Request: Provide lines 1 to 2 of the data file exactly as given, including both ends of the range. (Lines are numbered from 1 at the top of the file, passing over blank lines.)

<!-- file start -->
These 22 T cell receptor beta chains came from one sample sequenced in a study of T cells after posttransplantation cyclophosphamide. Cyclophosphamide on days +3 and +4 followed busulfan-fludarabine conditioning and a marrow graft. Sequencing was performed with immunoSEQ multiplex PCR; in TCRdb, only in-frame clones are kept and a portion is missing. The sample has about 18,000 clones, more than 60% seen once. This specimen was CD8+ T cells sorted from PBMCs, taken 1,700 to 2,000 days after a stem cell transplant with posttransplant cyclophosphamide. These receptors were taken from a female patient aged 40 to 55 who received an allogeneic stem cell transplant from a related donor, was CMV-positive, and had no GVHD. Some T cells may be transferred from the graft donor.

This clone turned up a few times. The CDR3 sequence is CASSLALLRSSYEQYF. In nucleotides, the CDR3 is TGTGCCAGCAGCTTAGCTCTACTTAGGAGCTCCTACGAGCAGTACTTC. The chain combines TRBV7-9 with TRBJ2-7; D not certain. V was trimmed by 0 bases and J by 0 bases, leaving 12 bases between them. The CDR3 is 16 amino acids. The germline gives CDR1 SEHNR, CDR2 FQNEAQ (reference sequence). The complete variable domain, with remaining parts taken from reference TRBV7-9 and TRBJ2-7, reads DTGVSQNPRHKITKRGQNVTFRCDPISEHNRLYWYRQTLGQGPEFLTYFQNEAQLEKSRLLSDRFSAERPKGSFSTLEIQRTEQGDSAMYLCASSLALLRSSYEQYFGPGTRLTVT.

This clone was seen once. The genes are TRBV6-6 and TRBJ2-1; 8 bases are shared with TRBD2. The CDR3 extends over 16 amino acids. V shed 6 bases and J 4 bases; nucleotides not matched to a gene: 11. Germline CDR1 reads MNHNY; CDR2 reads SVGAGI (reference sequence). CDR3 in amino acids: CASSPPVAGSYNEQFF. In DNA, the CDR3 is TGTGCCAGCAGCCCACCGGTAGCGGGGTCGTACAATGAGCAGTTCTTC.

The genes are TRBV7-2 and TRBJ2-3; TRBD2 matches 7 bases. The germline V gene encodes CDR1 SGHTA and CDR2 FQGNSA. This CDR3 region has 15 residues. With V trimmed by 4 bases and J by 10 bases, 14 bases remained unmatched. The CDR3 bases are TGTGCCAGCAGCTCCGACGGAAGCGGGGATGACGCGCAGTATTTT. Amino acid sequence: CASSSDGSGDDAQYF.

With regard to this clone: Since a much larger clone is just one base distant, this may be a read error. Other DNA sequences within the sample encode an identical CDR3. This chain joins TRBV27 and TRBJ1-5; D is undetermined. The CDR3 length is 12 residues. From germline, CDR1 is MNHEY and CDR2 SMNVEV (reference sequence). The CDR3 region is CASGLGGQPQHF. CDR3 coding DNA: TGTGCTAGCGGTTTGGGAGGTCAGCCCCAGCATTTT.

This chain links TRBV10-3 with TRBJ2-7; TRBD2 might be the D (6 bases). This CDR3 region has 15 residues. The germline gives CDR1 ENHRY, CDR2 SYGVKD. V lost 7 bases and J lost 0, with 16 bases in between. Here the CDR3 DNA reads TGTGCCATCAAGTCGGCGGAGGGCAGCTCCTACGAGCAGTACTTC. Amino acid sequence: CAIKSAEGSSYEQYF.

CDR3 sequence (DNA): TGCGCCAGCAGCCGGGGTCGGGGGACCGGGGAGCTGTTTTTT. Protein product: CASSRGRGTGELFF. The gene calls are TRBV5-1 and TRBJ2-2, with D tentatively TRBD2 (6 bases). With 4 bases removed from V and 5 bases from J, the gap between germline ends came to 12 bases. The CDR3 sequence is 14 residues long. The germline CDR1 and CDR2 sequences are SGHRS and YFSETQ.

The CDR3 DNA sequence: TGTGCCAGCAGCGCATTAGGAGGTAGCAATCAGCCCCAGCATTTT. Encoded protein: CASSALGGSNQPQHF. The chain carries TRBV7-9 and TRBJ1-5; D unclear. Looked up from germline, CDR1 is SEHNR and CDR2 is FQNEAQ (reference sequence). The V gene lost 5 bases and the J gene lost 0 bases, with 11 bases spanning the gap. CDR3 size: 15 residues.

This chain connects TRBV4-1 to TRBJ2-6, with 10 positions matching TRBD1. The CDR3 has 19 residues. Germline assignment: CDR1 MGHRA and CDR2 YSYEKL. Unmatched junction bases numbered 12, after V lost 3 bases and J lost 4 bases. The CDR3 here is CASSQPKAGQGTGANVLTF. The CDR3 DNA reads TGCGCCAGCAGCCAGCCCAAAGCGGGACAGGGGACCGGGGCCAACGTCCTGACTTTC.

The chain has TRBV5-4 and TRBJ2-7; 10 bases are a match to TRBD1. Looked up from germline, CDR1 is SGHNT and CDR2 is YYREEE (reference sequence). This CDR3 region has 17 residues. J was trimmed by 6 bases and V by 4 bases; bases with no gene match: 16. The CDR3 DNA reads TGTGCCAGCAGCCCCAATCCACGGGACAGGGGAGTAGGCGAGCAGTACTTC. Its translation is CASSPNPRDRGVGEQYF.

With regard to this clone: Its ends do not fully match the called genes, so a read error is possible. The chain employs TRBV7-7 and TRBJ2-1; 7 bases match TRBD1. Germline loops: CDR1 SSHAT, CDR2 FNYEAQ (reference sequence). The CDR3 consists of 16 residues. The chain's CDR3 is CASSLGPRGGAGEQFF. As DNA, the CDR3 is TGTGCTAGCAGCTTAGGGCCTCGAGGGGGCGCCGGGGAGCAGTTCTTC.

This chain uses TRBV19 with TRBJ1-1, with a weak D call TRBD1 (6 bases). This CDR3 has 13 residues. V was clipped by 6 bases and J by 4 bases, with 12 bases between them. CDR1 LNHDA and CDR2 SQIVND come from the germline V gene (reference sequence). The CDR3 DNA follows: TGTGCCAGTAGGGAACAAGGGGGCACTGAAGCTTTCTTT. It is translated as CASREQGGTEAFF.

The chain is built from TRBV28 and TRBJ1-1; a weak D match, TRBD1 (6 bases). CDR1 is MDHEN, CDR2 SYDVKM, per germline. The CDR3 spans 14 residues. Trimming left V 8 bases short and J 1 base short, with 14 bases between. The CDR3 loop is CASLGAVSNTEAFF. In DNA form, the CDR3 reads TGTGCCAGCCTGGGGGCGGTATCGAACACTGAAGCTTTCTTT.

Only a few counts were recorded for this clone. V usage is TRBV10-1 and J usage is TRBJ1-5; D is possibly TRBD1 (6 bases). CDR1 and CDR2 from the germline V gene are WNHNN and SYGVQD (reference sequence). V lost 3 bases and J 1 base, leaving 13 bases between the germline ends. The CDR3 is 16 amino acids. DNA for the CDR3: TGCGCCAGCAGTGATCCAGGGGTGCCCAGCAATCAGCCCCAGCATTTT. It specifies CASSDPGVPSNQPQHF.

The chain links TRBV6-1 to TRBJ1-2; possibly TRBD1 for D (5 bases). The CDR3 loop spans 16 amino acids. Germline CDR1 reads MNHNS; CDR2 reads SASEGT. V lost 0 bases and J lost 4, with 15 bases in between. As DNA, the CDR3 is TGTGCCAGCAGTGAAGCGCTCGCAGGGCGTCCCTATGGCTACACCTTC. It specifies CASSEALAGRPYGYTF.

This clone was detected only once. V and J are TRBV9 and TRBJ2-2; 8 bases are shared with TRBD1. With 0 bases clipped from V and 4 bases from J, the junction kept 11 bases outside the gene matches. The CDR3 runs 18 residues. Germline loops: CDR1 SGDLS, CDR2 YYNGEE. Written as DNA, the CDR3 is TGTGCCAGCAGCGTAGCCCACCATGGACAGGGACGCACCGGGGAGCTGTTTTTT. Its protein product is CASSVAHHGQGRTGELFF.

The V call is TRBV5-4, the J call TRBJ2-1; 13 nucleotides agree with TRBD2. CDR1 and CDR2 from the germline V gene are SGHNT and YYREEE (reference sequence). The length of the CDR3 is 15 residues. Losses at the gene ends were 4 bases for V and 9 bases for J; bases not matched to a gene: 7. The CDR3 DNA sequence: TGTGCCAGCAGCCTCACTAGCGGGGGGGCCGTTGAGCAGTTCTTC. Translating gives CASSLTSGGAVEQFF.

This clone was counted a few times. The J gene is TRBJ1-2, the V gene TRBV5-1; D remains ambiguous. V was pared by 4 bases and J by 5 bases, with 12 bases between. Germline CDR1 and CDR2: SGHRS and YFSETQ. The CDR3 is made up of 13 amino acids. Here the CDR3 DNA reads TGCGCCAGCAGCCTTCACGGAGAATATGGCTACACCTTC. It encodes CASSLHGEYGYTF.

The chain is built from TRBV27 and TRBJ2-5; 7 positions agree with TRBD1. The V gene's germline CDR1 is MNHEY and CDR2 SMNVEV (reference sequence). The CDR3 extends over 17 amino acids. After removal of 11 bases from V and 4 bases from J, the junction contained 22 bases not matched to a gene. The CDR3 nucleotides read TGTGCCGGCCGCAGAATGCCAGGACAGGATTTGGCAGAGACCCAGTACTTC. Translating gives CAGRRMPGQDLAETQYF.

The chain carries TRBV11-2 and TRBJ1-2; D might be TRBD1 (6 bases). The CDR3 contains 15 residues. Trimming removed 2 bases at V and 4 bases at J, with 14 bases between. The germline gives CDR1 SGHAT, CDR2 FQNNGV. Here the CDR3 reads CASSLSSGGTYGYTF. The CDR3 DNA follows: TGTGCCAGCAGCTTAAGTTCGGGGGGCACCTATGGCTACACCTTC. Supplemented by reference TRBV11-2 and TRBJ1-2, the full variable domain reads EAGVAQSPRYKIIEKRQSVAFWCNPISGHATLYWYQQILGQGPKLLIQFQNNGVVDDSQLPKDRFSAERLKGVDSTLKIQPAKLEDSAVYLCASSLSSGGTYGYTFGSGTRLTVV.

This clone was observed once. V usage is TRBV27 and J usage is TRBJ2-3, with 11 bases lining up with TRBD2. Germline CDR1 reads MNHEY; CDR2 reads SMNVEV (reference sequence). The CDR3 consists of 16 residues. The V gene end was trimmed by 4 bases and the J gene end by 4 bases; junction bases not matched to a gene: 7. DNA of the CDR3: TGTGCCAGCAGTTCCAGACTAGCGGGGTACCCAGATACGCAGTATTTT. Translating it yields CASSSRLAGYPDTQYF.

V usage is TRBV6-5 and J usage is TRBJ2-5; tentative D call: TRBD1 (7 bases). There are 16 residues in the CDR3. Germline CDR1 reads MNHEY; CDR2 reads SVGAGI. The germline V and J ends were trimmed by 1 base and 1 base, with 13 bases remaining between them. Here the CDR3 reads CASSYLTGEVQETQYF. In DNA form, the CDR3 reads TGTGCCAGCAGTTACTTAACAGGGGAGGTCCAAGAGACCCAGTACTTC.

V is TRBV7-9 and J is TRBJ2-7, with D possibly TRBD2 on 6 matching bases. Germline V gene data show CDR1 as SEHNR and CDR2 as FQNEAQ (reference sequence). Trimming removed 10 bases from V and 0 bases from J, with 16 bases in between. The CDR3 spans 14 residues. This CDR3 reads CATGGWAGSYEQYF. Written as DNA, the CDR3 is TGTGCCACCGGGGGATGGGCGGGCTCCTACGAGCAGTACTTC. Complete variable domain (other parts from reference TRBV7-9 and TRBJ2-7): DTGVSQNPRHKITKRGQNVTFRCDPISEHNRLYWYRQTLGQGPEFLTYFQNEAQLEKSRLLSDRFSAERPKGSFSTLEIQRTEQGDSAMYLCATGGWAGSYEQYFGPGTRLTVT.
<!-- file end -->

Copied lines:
These 22 T cell receptor beta chains came from one sample sequenced in a study of T cells after posttransplantation cyclophosphamide. Cyclophosphamide on days +3 and +4 followed busulfan-fludarabine conditioning and a marrow graft. Sequencing was performed with immunoSEQ multiplex PCR; in TCRdb, only in-frame clones are kept and a portion is missing. The sample has about 18,000 clones, more than 60% seen once. This specimen was CD8+ T cells sorted from PBMCs, taken 1,700 to 2,000 days after a stem cell transplant with posttransplant cyclophosphamide. These receptors were taken from a female patient aged 40 to 55 who received an allogeneic stem cell transplant from a related donor, was CMV-positive, and had no GVHD. Some T cells may be transferred from the graft donor.

This clone turned up a few times. The CDR3 sequence is CASSLALLRSSYEQYF. In nucleotides, the CDR3 is TGTGCCAGCAGCTTAGCTCTACTTAGGAGCTCCTACGAGCAGTACTTC. The chain combines TRBV7-9 with TRBJ2-7; D not certain. V was trimmed by 0 bases and J by 0 bases, leaving 12 bases between them. The CDR3 is 16 amino acids. The germline gives CDR1 SEHNR, CDR2 FQNEAQ (reference sequence). The complete variable domain, with remaining parts taken from reference TRBV7-9 and TRBJ2-7, reads DTGVSQNPRHKITKRGQNVTFRCDPISEHNRLYWYRQTLGQGPEFLTYFQNEAQLEKSRLLSDRFSAERPKGSFSTLEIQRTEQGDSAMYLCASSLALLRSSYEQYFGPGTRLTVT.